An HSA (Health Savings Account) is used in conjunction with a qualified high deductible health plan or consumer-driven health plan (HDHP or CDHP).  These plans will still cover someones annual physical exams but everything else is subject to meeting the deductible.  The minimum deductible for an HSA qualified health plan is currently set at $1350/annually but most of the options from carriers are typically $5,000+/year deductibles. These accounts are set up with a qualified vendor who will collect the premiums from the employer (who may deduct some or all of the cost from employees paychecks).  Cards are usually issued to the employees to pay for the services or employees may submit receipts.  We recommend they hold onto receipts in the event of a plan audit to validate certain expenses if asked.   One concern with launching an HSA is that because they do not provide much in the way of care prior to meeting a larger deductible, they are often cheaper than similar non HSA plans, this can be a bit of a trap for lower paid workers who chase the lower premiums without setting aside funds to the HSA account to cover the out of pocket costs.   Two common ways to combat this problem are employer contributions to the HSA account in the initial year or ongoing year and increased enrollment education so people understand that an HSA compatible medical plan should always be used with an HSA.    The main advantages of an HSA plan are lower premiums, pre-taxable accounts and rollover of those accounts.  The actual HSA itself can allow for up to $3,500 for individuals and $7,000 for families in pre-taxed money to be set aside to pay for unreimbursed medical expenses.  We estimate US average tax savings to be roughly 25% based on 2017 data.  For example, an annual contribution of $3,500 would save roughly $875 in taxes for the year.  This means that for medical bills up to this threshold, while the employee would paying for those services themselves, the actual cost to cover it would feel like $2,625 net rather than using after-tax money to cover those expenses.  The company also saves on employee contributions by no longer paying payroll tax on those earned dollars.  Since it is a pre-taxed contribution it is not subject to FICA, FUTA, SUTA or Workers Compensation, we estimate this savings to be roughly 12% for the employer.  Using our example of $3,500 in employee contributions, the company would save $420 in taxation.  The company usually pays the admin fee for the account.  This ranges from $2.75 per employee per month up to $7.50 per month depending on the vendor and features of the account.  We usually structure the minimum contribution to be large enough where the savings would offset this fee for the employer to bring the net cost of offering an HSA to zero.  For example, a min monthly employee contribution of $50 would result in a $6 per month tax break to the company, thereby offsetting up to $6 in admin fees.   HSAs can only be used for qualified care that is not covered by a qualified medical plan. If someone enrolls in an HSA in one year but then changes to a new plan non HSA next year, they may roll over the funds in the account but may not use them until a new HSA compliant plan is put back in place.  Withdrawing funds for non-HSA compliant costs will cost the income tax rate on the funds plus a 20% penalty tax.  Funds can be withdrawn at age 65 with only the income tax part being due or can continue to be held on to and applied to medical costs not covered by Medicare.  After age 65, no new contributions are permitted.  If the employee leaves the company, the HSA funds go with them and they are able to set up a solo HSA with various vendors.   Other types of tax-advantaged accounts. FSAs are similar in theory to HSAs but cannot be used at the same time for medical reasons (you could use it for dental and vision costs that the HSA does not cover though).  To keep things simple, we usually suggest an either/or approach but technically you could offer both to the same person. FSAs can be applied to any medical but do not roll over other than a limit of $500 per year.  The annual contribution limit on an FSA is $2,700 for an individual or $5,000 for a family.  Unused FSA funds go back to the employer at the end of the year and are not to be refunded to the employee.  The company can use these funds to offset future admin fees or apply them evenly across all employees (employee lunch catered or other appreciation efforts are common uses).  FSAs are not portable and only employers may set up these accounts.   HRA is similar to an HSA but the account and the funds are owned and paid for by the company.  Contributions are not subject to wage taxation.  The company sets the amount it wishes to contribute up to $5,150 for an individual and $10,455 for a family and sets the rollover amount.  Since all funds are owned by the company until used by the employee, if someone leaves, the employer has the ability to recapture the unused portion of the funds.    HRAs are not portable between jobs, only employers may set up HRAs.   FSA dependent care accounts are similar to a normal FSA but can be used to pay for childcare.  If your employees currently pay for childcare are using take-home wages they could save a lot of money.  Average child care in the USA costs an annual average of $10,972 according to a care.com study, even more stunning, the report noted that 1/3 US households with child care needs pay 20% of income towards this.  An FSA dependent care account allows the employee to set aside $2,500 as an individual or $5,000 for a family.  This could equal an average of $1,250 for the employee and $600 for the employer each year.   FSA transit accounts allow employees to contribute up to $3,180 a year (or $265/month).  This can be used to pay for public transit passes or parking costs.   FSA adoption accounts allow employees to contribute up to $14,080 towards offsetting adoption costs.   We offer all of these services through several top-rated national vendors and shop to find the best value for our clients.  If you have any other questions on these accounts please let us know and we'll be happy to help.   📷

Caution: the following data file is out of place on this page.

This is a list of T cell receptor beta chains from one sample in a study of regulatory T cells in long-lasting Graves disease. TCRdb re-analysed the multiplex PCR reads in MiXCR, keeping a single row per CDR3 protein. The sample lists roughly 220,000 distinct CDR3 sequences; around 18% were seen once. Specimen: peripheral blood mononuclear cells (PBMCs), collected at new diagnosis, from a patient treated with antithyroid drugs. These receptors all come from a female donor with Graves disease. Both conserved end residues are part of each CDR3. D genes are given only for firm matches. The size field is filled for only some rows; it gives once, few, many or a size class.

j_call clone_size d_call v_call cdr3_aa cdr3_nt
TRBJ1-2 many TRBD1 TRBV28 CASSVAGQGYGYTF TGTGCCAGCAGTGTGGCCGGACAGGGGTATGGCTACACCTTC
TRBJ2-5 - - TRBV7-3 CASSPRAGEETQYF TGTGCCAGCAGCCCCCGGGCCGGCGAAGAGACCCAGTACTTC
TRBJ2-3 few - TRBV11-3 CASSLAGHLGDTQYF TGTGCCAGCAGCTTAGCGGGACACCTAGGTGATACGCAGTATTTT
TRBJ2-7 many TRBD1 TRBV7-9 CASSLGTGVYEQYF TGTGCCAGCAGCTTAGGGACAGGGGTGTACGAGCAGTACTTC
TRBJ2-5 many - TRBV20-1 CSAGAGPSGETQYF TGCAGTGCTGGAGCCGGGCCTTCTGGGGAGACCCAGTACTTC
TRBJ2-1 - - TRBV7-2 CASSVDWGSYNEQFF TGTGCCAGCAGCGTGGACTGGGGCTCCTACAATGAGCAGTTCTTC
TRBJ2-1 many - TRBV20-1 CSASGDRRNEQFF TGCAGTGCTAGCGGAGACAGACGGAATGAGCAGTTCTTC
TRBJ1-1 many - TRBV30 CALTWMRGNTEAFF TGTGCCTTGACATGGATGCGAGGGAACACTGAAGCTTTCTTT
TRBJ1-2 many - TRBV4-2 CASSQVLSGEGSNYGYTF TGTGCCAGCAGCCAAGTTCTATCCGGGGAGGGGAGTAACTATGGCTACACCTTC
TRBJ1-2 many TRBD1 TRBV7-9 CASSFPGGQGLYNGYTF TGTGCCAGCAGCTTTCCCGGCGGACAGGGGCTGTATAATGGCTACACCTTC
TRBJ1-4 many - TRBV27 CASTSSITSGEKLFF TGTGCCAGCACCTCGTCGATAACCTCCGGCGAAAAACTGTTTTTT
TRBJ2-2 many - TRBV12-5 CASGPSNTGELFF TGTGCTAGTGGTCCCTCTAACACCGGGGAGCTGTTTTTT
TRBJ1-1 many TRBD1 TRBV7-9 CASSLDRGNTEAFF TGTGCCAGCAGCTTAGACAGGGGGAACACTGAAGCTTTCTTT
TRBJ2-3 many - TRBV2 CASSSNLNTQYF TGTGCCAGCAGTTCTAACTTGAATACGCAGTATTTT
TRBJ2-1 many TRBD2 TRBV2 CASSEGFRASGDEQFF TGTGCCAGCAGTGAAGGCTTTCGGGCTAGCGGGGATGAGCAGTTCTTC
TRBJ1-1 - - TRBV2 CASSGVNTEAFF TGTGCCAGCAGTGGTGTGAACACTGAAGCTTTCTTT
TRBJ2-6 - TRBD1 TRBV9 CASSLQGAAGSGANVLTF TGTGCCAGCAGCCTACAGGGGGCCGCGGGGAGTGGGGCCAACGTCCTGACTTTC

#HSA #FSA #HRA #Section129 #Section125 #Section132 #Dependentcare #transitplan #employeebenefits #pretaxed #annuallimits #rollover #adoption #parking #HDHP #CDHP #IRS

0 views